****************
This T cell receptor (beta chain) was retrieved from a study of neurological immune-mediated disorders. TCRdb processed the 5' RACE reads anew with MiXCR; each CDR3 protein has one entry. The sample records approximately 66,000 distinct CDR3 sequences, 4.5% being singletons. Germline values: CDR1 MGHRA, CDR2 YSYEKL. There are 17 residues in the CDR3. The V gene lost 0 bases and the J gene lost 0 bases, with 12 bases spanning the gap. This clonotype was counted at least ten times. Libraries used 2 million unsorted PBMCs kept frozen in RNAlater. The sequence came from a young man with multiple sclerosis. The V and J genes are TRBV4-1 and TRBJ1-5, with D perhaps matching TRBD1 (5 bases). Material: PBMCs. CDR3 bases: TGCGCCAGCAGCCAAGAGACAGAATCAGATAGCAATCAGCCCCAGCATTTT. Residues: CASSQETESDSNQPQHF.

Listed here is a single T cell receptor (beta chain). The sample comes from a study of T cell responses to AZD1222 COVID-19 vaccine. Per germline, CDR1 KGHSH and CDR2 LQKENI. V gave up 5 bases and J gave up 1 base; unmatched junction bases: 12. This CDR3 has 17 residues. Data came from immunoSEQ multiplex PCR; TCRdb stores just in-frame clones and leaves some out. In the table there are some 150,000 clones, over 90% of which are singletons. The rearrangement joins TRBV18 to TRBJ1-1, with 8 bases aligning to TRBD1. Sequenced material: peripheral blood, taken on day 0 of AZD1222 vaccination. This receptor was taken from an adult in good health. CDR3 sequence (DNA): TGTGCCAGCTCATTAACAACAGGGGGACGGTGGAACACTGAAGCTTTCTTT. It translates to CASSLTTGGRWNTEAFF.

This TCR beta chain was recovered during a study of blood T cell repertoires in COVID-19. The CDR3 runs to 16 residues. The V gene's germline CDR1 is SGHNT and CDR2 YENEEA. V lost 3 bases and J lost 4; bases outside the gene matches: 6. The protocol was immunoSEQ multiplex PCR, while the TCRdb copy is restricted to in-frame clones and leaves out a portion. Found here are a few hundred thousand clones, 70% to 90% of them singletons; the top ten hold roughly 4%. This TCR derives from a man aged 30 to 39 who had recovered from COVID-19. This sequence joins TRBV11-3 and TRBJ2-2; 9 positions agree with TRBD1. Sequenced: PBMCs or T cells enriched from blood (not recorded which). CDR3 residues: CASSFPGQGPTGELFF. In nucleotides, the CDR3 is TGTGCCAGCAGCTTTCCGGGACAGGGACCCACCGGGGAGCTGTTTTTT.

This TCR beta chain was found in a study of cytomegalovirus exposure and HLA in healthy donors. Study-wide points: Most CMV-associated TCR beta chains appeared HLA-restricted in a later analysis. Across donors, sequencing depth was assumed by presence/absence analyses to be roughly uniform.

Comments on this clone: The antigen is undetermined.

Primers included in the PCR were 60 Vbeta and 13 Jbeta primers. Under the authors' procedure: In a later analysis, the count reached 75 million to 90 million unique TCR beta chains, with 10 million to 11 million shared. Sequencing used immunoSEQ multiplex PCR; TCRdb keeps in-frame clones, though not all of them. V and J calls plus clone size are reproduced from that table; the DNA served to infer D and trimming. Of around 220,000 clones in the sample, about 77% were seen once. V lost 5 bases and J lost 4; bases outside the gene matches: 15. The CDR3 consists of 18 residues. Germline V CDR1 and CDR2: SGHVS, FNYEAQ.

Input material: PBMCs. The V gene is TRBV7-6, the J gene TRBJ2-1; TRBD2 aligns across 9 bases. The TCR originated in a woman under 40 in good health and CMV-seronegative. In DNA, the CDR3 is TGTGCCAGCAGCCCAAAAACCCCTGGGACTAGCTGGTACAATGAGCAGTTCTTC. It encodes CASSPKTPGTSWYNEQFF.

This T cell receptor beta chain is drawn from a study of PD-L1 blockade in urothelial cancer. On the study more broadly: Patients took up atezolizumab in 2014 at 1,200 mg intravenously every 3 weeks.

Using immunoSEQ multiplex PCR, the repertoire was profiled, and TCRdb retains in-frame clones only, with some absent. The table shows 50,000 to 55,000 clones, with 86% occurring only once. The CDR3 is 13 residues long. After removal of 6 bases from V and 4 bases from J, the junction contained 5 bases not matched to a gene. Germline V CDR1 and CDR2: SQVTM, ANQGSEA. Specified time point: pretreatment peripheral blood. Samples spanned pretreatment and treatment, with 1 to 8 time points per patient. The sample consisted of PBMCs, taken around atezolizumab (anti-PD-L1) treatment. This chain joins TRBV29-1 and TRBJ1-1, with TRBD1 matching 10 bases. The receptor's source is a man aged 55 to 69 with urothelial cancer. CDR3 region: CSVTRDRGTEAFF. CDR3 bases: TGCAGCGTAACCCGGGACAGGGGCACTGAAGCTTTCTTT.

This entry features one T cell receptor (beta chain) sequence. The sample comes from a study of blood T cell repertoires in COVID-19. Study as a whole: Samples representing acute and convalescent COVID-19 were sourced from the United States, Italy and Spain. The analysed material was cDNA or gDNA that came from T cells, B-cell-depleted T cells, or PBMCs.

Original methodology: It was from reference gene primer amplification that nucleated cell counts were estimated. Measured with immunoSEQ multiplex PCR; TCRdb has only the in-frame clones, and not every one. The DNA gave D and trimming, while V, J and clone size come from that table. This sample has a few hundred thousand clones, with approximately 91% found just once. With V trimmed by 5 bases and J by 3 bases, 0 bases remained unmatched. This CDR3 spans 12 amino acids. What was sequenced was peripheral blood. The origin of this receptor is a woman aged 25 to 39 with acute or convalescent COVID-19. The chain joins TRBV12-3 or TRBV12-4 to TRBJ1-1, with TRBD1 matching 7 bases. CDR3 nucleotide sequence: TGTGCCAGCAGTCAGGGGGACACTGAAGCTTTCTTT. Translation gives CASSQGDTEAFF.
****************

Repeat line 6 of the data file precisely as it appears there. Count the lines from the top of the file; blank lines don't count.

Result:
Primers included in the PCR were 60 Vbeta and 13 Jbeta primers. Under the authors' procedure: In a later analysis, the count reached 75 million to 90 million unique TCR beta chains, with 10 million to 11 million shared. Sequencing used immunoSEQ multiplex PCR; TCRdb keeps in-frame clones, though not all of them. V and J calls plus clone size are reproduced from that table; the DNA served to infer D and trimming. Of around 220,000 clones in the sample, about 77% were seen once. V lost 5 bases and J lost 4; bases outside the gene matches: 15. The CDR3 consists of 18 residues. Germline V CDR1 and CDR2: SGHVS, FNYEAQ.